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FilterLinc recommendation?


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After learning the hard way that you should over-estimate the amperage of devices connected through a FilterLinc, I'm not quite sure which device to get for my clothes dryer.


Today, I installed a 5 amp FilterLinc on my wine cellar (basically a large refrigerator) and quickly to blew the fuse in it. Testing with a Kill A Watt indicates that the cellar runs at no more than 3 amps, but the temporary spike when the compressor starts (which appears to last less than a second) was enough to pop the fuse.


My dryer is one of those gas types that runs on a standard 110-volt outlet. After spinning up, it draws about 6 amps. However in my tests, it peaked at around 16 amps for a split second upon starting up, which was enough to cause my Kill A Watt to chirp. I'm assuming that the Kill A Watt has a 15 amp fuse in it.


Knowing this, what is the best course of action for isolating any noise generated from the dryer? Are the fuses on the 10 amp FilterLinc slow enough that this shouldn't be a problem or am I asking for trouble? Would Smarthome's 15 amp plug-in filter work (it's apparently got a slow-blow field replaceable fuse)? Would this filter even work for INSTEON?


Any most importantly, should I even bother trying to isolate this appliance or am I wasting my time?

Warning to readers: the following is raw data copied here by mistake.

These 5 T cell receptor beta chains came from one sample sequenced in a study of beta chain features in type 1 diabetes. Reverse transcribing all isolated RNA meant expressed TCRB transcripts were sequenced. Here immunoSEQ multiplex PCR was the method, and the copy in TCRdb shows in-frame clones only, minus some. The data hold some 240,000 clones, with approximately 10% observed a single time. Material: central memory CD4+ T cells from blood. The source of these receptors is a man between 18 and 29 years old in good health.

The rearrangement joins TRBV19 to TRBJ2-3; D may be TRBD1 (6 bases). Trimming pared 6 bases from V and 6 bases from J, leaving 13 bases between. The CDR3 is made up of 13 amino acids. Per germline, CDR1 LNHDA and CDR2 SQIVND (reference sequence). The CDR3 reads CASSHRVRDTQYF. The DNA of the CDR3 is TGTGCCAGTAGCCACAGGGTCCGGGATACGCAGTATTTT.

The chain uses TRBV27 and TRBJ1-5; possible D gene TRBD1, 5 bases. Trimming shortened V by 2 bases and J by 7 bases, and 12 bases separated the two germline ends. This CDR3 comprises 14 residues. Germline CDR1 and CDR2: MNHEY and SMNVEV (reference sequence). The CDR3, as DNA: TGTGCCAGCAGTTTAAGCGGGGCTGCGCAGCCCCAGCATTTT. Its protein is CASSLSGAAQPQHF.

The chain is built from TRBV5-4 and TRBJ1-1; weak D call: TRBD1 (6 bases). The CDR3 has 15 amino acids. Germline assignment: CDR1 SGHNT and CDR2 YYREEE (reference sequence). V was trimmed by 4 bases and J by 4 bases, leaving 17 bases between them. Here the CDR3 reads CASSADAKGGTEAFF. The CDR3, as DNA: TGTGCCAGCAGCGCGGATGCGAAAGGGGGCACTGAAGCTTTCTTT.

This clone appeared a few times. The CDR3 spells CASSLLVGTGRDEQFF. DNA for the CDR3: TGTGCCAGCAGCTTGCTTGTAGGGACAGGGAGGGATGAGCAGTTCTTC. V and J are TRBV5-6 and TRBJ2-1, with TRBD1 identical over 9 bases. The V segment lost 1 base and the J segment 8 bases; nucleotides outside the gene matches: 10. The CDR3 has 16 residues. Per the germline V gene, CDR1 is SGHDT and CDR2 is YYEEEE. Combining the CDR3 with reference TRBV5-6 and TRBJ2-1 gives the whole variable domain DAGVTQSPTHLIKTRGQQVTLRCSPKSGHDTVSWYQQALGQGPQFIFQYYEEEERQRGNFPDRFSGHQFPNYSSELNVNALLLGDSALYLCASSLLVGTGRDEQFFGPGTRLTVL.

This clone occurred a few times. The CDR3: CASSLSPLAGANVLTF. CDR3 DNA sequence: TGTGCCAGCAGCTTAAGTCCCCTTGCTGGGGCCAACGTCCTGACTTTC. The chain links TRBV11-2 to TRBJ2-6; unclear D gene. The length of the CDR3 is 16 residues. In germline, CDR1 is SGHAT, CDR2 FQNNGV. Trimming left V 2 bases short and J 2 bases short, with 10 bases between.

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Both the five and ten amp FilterLincs have a slow blow [time delay] fuse in them. The amount of surge current determines how fast it blows. With your five amp FilterLinc the starting current of the compressor was maybe 200% to 300% of its rating. That would blow it very fast.


The ten amp would have a 200% rating of twenty amps and may hold.


Personally I would go for the Act AF120 as it is rated for fifteen amps and also uses a slow blow fuse.


Both the FilterLinc and AF120 are X10 filters but many have found that they also work well for noise in the Insteon range.


It may not be noise but a signal sucking situation. If the dryer controls are electronic. Most have a built in line filter that prevents their electronics from spewing noise back on the power line. This filter absorbs X10 and Insteon signals. The added FilterLinc or AF120 stops their electronics from absorbing the signals.


In the X10 forums there are increasing reports of electronically controlled washers; dryers; refrigerators and furnace controls. Messing up power line signals.


The Kill A Watt has a fifteen amp rating. The chirp was most likely a friendly warning.

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Thank you, Brian. This is very helpful. I will probably go with the A120 to be on the safe side. It's also a tad cheaper, which is a plus.


I was a bit unclear as to which filters work with INSTEON vs. X-10, and it's helpful to know that these work for both. According to the Wikipedia page on INSTEON, the powerline signals operate at 131.65 kHz which is well within the advertised range of 30-200 kHz on the A120.


Both the washer and dryer controls are electronic, so it very well may be a signal sucking situation as you say. I'll filter both machines to be sure.


Again, thanks for your help. The depth, breadth and usefulness of the knowledge on this forum consistently impresses me, and this is no exception.

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